We do this by mixing the Glyphosate in a sturdy and safe container, wearing rubber gloves and dipping our gloved hand into the weed killer and gently wiping over the Kikuyu. Alternatively, we can use a small paint brush to carefully paint the roots and stems of the Kikuyu grass – always being very careful not to spill any Glyphosate onto the lawn. Glyphosate will kill any plant or lawn it comes into contact with.

Bring the Buffalo Lawn Back to Health

These weed treatments will effectively kill the majority of weeds in heavily infested Buffalo lawns. We just need to be careful to space out the treatments to allow the turf enough time to recover between these poisons being applied.

While undertaking these weed treatments, we should also be actively trying to bring the lawn back to full health, which simply involves following good lawn care practices.

A strong healthy Buffalo lawn will naturally fight off many weed types on its own.

We began by fertilising the turf. Be sure to follow-up fertilising every 2 months, using a good quality lawn fertiliser with trace elements.

Mow the lawn regularly, as this promotes green leaf growth, and removes many seeds from many weed types before they have an opportunity to reinfect our lawns.

Check watering, that the lawn is receiving enough water, as well as not too much. Aim to water the lawn deeply and less often. An application of Wetting Agents will also help the lawn soil distribute water throughout its profile far more effectively.

Finally, check and rectify any other factors which may be leading to poor Buffalo lawn health. Reduce cars or other foot traffic to the turf if necessary, remove excess shade, and check and rectify water logging or other issues. Your Buffalo lawn will then soon be back to full health and naturally fighting-off weeds all on its own.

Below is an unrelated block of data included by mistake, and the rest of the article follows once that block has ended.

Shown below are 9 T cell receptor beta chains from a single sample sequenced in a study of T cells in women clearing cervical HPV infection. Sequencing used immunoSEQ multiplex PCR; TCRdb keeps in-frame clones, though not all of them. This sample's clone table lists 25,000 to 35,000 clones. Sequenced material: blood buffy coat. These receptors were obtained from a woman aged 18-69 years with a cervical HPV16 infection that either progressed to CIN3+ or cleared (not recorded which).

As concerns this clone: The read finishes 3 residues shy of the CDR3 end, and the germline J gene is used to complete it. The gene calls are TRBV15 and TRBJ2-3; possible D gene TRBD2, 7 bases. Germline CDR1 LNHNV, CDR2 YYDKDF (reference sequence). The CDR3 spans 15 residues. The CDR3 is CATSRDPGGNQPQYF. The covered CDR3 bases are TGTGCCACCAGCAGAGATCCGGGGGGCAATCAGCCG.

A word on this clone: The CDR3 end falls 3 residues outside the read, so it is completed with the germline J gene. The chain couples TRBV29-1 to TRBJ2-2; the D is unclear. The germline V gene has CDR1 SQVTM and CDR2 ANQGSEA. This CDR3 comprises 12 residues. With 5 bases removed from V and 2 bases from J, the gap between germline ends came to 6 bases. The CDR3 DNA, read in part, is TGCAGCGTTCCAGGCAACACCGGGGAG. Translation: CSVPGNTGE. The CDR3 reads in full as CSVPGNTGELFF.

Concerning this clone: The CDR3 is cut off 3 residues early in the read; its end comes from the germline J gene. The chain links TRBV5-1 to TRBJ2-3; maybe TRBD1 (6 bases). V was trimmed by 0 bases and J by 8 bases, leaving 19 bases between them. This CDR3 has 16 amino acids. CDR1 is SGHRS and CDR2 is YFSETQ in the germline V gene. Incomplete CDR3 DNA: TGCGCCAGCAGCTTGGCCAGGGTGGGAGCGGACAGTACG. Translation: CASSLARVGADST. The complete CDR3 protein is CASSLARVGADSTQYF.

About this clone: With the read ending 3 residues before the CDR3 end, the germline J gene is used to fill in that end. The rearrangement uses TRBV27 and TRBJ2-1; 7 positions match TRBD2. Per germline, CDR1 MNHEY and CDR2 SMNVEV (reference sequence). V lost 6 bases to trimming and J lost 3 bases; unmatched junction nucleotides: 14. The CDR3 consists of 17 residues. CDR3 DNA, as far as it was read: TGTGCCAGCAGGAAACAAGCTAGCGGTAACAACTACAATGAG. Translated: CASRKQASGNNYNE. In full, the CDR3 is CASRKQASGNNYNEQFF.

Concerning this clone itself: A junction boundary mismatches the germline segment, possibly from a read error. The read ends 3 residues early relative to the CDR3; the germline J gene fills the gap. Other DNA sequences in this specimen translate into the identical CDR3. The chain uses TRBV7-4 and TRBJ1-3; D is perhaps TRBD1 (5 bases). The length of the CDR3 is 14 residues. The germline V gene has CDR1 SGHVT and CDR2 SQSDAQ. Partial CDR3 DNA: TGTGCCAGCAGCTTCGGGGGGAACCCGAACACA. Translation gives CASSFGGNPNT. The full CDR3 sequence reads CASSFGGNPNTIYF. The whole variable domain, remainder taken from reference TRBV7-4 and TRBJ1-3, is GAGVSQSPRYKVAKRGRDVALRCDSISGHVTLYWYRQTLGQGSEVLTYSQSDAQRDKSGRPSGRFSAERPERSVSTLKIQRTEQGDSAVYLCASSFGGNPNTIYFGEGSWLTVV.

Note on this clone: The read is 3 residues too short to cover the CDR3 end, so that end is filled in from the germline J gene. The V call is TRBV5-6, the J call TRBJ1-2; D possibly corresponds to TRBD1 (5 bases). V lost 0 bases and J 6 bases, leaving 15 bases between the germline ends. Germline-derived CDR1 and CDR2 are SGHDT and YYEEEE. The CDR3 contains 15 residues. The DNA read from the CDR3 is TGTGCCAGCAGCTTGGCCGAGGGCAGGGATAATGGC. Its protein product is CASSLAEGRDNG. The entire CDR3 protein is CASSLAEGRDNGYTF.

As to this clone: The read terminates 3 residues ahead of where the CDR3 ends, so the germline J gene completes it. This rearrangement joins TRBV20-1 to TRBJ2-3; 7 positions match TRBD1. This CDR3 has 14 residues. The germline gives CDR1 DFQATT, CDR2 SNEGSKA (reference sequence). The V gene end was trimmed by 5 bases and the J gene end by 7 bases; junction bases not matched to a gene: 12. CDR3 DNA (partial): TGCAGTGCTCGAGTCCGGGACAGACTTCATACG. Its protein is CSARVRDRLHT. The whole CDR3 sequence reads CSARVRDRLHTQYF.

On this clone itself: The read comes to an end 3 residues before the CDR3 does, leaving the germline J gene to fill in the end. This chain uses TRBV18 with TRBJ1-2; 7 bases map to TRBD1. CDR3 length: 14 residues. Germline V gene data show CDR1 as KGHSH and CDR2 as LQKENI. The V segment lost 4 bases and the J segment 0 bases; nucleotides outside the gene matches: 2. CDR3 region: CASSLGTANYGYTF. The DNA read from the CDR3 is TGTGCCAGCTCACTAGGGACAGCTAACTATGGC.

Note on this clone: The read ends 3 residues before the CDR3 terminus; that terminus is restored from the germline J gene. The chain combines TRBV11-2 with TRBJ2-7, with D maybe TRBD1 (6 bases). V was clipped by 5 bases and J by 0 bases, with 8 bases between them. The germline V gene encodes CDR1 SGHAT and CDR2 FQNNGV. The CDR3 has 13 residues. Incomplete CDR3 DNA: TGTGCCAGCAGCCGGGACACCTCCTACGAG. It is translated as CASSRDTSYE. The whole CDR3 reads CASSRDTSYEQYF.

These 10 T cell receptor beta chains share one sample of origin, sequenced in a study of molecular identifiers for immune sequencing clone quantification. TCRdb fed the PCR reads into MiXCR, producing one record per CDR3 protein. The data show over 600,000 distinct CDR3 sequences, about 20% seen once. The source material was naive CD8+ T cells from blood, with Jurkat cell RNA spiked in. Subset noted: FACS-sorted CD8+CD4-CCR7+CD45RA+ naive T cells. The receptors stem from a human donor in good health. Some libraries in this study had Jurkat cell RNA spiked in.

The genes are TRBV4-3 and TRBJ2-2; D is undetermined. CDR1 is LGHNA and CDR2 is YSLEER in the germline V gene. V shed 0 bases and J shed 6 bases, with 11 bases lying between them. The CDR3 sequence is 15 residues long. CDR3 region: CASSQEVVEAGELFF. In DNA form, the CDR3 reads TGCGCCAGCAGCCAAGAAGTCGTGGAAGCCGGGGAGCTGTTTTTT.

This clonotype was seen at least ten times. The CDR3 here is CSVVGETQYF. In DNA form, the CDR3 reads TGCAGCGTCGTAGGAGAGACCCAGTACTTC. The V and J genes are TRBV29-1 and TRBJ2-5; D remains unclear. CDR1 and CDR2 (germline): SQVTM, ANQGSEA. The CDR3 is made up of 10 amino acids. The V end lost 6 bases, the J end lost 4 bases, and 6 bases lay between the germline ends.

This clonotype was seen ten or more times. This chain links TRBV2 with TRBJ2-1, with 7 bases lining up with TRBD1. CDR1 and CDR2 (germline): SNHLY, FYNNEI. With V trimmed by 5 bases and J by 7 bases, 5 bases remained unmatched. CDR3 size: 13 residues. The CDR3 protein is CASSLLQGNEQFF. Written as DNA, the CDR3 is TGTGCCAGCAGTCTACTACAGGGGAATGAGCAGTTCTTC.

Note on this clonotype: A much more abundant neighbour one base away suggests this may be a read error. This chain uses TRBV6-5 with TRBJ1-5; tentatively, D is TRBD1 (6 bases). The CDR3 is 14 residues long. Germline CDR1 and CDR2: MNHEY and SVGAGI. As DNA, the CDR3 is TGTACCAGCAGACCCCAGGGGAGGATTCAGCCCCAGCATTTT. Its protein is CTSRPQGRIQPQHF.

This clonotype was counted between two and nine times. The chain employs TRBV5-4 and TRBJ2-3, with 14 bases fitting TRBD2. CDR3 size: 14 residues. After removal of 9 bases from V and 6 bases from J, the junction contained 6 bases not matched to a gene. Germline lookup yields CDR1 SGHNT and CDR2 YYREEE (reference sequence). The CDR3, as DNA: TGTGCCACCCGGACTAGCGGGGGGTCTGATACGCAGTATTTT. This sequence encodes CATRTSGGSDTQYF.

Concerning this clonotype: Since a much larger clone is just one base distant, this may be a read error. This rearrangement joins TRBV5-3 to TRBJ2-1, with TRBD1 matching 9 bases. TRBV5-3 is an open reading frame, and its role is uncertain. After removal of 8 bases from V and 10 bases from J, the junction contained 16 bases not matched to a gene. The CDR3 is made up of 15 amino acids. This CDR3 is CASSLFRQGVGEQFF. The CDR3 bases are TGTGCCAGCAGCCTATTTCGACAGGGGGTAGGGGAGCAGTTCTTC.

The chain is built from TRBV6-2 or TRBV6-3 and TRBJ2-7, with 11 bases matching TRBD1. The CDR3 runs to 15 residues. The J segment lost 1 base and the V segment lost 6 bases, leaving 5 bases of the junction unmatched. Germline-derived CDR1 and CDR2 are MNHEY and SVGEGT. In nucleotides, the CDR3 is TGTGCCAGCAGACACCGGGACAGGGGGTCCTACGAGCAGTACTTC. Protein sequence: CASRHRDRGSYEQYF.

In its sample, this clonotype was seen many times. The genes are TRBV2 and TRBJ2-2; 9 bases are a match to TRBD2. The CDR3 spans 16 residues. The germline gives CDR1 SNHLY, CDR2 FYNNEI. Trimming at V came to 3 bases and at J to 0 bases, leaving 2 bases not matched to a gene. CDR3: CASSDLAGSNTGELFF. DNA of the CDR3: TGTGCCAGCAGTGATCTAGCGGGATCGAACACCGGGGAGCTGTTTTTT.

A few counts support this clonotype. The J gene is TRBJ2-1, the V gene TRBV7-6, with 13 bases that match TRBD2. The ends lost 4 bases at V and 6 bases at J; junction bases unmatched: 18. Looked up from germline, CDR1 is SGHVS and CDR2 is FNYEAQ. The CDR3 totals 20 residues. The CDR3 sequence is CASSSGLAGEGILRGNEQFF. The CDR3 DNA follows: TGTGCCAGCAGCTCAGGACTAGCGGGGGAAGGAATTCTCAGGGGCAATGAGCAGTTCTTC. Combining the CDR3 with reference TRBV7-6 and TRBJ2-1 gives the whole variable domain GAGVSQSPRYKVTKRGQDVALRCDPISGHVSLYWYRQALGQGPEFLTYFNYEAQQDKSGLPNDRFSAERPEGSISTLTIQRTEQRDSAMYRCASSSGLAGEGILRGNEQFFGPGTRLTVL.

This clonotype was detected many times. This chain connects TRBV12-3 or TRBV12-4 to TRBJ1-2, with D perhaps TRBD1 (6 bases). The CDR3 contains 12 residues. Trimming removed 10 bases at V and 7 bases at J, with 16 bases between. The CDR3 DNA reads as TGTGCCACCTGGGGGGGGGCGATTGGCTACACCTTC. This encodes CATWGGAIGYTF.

See More Articles About:

Share Article:

Related Articles

Winter Grass in Lawns

Winter grass is a highly common weed in most lawns throughout Australia. It has a bright green leaf which is very soft in it's early life cycle, and will most commonly appear ...

Read More


Paspalum in Home Lawns Paspalum can be a very difficult weed to kill in lawns, and continues to be one of the most hated weeds in the country. Once established in a lawn it ...

Read More

Effectively Killing Oxalis Weeds

Oxalis is a Difficult Weed to Kill Oxalis can be a very difficult weed to kill. It is highly resistant to weak herbicide products, such as Weed and Feed types of weed killers. ...

Read More


Crabgrass Severity Crabgrass is one of the worst lawn weeds in the world, and when found in lawns the homeowner should never hesitate in removing or killing it as soon as ...

Read More

Controlling Broadleaf

What are Broadleaf Weeds? The term ‘Broadleaf Weeds’ refers to a very large number of different weed types that fit into a similar pattern of having mostly broad leaves, as ...

Read More

Buffalo Weed Grass Killer

Killing weeds in Buffalo grass has always been a major concern for homeowners. While quite safe for many lawn types, the active ingredient in many lawn weed killers was...

Read More

Quick Lawn Selection Guide

We have put together a Quick Lawn Selection Guide to help you determine which of our Varieties will suit your requirements. Characteristics that are compared are: Shade ...

Read More

Buffalo Grass

Once upon a time, Buffalo lawn was widely used and most lovingly referred to as Ol' Scratchy, due to its coarse and sharp leaf blades. These days, times have changed ...

Read More

Kikuyu Grass

While Kikuyu is no longer a first choice for new lawns, Kikuyu grass does remain in high use around Australia for a vast array of reasons. It is highly popular on Ovals, ...

Read More

Step-by-step process for laying a new lawn

Laying a new lawn is a fairly straight forward and simple process, however it will involve some hard work and sweat. But, like all things it is worthwhile, and you’ll be glad ...

Read More